Susanne Maciel


Born into a family of artists, it was with surprise that Susanne Maciel’s parents discovered that their daughter would dedicate herself to mathematics as an undergraduate at the University of Brasília. And it was during college that she found a second passion: geology. From then on, her academic interest began to take shape. With a master’s degree in geology from UnB, the scientist also has a doctorate in applied mathematics and geophysics from the State University of Campinas, with a postdoctoral period at Comenius University, Slovakia. Her project, rooted in her multidisciplinary trajectory, promises to bring new perspectives to seismology and the understanding of the Earth. It is an investigation that combs data from seismographs to create new ways to harness and interpret this information and optimize the prevention of seismic events.

Maciel also uses science in her personal life. She discovered gender studies amid a problematic balance between motherhood and an academic career. And gender studies brought comfort and information to navigate this delicate phase. According to mathematics, the passion for science also feeds on an interest in art. She dedicates part of her free time to embroidery and the clarinet at the Clube do Choro in Brasília.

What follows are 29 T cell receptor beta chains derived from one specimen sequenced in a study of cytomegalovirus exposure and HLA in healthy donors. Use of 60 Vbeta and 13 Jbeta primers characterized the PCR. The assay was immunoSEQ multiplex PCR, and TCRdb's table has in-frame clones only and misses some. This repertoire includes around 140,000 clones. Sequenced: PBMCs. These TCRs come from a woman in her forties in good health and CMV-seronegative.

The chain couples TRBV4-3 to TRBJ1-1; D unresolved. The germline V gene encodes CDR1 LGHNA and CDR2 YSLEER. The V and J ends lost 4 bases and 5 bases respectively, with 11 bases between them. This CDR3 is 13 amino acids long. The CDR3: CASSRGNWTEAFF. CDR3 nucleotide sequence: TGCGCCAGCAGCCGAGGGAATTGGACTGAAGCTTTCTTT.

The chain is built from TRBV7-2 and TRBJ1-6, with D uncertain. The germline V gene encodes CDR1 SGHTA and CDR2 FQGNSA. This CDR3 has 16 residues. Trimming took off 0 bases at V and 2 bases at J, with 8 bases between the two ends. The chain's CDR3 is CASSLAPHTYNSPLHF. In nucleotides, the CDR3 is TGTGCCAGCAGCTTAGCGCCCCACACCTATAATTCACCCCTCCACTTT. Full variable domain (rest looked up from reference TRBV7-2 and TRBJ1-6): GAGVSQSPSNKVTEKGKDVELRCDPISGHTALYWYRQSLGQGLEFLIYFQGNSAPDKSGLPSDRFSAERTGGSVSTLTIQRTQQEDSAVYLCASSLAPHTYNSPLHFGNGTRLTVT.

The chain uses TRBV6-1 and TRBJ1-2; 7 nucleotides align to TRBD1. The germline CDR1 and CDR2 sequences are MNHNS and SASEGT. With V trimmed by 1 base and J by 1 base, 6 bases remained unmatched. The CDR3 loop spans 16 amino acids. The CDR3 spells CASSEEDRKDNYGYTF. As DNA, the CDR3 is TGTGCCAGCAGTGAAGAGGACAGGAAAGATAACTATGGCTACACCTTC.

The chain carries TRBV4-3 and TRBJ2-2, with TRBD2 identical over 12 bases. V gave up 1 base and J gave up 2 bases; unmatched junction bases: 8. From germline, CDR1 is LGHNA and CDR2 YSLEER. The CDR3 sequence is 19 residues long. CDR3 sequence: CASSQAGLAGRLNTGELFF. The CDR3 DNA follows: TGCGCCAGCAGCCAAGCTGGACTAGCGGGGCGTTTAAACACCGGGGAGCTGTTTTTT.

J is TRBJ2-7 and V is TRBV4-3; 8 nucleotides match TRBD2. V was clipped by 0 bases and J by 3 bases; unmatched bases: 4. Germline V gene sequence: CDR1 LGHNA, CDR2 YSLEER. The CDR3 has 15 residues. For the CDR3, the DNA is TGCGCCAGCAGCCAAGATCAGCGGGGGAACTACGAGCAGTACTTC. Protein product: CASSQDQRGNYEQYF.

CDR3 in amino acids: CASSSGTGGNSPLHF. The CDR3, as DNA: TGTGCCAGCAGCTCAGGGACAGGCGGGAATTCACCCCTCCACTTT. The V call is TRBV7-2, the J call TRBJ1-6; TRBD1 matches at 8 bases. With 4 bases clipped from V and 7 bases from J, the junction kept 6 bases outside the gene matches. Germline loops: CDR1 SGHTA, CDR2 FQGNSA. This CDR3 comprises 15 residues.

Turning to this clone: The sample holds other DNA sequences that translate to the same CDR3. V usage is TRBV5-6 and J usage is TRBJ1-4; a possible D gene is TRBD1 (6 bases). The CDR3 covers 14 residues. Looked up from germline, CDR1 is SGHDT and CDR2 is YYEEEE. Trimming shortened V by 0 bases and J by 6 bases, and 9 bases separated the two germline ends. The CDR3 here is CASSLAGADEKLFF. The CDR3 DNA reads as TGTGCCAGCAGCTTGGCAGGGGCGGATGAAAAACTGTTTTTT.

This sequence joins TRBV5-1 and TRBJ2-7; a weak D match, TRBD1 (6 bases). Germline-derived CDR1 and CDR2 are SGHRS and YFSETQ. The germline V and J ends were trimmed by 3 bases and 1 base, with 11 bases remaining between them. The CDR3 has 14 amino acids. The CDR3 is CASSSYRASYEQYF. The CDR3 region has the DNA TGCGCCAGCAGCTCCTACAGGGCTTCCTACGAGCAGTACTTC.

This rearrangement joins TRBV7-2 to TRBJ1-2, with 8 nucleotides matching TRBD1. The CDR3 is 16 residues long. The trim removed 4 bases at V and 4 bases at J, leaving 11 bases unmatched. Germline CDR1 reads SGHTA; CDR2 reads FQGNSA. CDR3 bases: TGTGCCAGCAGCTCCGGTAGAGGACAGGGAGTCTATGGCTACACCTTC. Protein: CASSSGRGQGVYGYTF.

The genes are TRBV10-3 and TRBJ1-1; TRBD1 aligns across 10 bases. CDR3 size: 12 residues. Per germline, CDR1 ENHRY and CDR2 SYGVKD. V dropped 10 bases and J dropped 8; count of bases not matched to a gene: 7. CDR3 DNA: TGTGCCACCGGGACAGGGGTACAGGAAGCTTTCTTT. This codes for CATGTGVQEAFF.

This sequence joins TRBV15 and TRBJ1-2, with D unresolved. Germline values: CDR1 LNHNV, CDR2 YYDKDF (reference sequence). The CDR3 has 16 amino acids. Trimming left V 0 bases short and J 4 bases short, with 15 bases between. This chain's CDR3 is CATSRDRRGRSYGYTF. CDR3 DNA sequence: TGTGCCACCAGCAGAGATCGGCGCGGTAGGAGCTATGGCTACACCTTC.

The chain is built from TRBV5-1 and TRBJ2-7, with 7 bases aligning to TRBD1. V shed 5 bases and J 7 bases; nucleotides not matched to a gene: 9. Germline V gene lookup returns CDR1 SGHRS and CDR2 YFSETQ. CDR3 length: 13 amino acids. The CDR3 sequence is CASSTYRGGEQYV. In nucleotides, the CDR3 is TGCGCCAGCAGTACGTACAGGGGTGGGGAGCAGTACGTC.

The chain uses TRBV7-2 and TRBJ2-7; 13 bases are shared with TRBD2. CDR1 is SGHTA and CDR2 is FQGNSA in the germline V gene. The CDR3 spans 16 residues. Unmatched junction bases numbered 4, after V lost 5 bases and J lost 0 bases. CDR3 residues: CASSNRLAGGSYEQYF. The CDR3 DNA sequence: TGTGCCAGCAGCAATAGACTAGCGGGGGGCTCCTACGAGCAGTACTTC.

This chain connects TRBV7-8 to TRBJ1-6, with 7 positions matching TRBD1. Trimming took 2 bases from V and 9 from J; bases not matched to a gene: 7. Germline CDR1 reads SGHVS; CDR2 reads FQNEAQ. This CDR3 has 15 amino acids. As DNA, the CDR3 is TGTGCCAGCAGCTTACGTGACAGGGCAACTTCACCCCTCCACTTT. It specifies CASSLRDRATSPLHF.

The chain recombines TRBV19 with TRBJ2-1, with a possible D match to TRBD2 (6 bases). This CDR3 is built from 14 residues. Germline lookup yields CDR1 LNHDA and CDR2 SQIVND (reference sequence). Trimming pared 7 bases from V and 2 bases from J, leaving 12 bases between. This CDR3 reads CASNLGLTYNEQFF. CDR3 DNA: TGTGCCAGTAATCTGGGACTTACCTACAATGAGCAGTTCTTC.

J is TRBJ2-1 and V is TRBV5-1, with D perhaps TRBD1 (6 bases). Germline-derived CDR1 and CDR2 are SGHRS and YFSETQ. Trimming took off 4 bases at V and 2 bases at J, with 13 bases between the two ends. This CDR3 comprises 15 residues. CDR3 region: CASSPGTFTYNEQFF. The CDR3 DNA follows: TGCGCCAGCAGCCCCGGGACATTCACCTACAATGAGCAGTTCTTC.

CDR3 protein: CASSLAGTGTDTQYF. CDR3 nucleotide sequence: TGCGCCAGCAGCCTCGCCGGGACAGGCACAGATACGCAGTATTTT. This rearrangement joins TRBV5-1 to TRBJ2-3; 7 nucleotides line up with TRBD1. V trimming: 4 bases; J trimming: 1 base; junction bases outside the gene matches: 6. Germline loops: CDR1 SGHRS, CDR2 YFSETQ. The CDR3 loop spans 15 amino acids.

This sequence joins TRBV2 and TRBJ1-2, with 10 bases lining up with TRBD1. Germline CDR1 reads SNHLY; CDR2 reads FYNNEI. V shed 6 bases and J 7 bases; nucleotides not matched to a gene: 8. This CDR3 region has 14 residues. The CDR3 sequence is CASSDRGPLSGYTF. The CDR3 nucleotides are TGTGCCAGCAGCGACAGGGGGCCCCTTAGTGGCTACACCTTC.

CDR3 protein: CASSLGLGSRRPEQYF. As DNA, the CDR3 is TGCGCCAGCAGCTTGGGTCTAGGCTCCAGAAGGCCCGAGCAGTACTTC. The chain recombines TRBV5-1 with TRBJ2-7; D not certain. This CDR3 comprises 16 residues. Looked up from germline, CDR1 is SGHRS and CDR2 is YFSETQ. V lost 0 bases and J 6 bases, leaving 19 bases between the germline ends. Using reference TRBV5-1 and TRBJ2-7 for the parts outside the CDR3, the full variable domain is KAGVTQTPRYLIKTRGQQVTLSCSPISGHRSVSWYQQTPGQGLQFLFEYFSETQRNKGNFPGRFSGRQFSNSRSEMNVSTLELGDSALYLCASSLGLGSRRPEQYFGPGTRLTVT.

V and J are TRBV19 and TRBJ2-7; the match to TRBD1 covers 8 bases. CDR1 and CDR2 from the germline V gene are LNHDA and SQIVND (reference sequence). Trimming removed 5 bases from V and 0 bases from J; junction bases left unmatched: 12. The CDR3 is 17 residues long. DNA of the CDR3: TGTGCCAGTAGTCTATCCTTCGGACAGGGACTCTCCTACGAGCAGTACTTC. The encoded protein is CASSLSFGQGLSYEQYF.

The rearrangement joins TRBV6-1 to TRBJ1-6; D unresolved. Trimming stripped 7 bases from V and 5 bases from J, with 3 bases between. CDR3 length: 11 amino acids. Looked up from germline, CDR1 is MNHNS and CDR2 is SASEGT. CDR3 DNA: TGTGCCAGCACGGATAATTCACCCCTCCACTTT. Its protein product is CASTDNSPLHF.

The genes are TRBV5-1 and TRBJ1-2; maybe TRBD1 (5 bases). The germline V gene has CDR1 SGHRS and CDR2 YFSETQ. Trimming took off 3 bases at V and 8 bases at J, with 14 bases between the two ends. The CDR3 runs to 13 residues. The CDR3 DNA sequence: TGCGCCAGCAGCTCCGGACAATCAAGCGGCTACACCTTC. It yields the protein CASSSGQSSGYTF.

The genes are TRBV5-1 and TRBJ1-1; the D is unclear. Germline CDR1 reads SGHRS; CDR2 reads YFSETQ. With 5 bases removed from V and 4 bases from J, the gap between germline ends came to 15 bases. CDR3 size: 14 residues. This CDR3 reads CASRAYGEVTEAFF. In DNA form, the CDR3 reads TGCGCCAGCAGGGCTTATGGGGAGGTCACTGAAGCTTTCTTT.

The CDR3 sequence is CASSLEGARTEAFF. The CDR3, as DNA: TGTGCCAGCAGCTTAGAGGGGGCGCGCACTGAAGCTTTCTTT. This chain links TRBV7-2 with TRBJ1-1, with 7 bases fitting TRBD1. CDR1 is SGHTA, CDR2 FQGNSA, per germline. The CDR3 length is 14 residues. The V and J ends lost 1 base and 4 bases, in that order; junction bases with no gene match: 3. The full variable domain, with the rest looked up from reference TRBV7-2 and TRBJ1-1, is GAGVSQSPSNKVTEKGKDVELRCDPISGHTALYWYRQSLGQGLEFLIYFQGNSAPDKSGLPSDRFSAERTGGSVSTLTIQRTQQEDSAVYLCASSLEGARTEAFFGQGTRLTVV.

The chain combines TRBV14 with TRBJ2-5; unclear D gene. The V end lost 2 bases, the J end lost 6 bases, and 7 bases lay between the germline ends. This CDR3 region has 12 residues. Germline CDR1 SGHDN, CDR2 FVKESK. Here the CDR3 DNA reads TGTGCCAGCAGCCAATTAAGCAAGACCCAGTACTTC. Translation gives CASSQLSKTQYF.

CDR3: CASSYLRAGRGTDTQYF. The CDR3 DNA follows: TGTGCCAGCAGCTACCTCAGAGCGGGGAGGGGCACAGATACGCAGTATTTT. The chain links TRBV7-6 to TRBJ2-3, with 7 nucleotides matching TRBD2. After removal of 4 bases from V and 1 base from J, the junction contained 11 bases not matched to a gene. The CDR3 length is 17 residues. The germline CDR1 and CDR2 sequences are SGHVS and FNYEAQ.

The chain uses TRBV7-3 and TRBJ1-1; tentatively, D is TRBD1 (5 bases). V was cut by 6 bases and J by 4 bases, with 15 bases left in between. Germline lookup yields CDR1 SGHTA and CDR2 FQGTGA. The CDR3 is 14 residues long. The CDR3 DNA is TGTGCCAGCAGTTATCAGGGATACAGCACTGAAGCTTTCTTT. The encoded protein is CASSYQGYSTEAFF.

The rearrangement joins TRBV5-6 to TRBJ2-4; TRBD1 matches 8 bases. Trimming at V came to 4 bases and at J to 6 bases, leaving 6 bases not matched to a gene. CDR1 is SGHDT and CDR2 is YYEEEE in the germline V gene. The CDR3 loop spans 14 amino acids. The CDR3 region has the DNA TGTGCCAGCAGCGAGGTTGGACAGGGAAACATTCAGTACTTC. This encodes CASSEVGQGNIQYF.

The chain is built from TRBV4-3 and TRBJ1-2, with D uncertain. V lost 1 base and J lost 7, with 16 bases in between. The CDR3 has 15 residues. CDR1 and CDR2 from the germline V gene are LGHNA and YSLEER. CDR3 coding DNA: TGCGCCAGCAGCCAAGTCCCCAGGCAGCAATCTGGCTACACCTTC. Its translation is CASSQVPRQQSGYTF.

How does the physical composition of seismic noise influence imaging/monitoring methods based on ambient noise?
Science / Geosciences

Seismology is the science that studies earthquakes or, more generally, the propagation of waves within the Earth (or other planetary bodies). We call seismic noise the relatively persistent vibration in the seismograms, which is generated by various sources, such as sea waves, winds, microfractures, passing cars, etc. This part of the seismic signal is generally discarded in traditional seismology studies. However, in recent years, many techniques have been developed to use seismic noise to obtain information on the physical parameters of the subsurface, mainly from shallower layers. These parameters are important in various applications, from regional seismic risk studies to geotechnical applications, such as dam monitoring. However, these techniques are based on theoretical assumptions that are not always satisfied in practice. Therefore, we sought to investigate, using real seismograms and also synthetic seismograms, how different compositions of seismic noise can influence imaging and monitoring techniques.

Amount invested

Grant Serrapilheira: R$ 510.000,00
Grant FAPDF: R$ 100.000,00

Open Calls

Science Call 6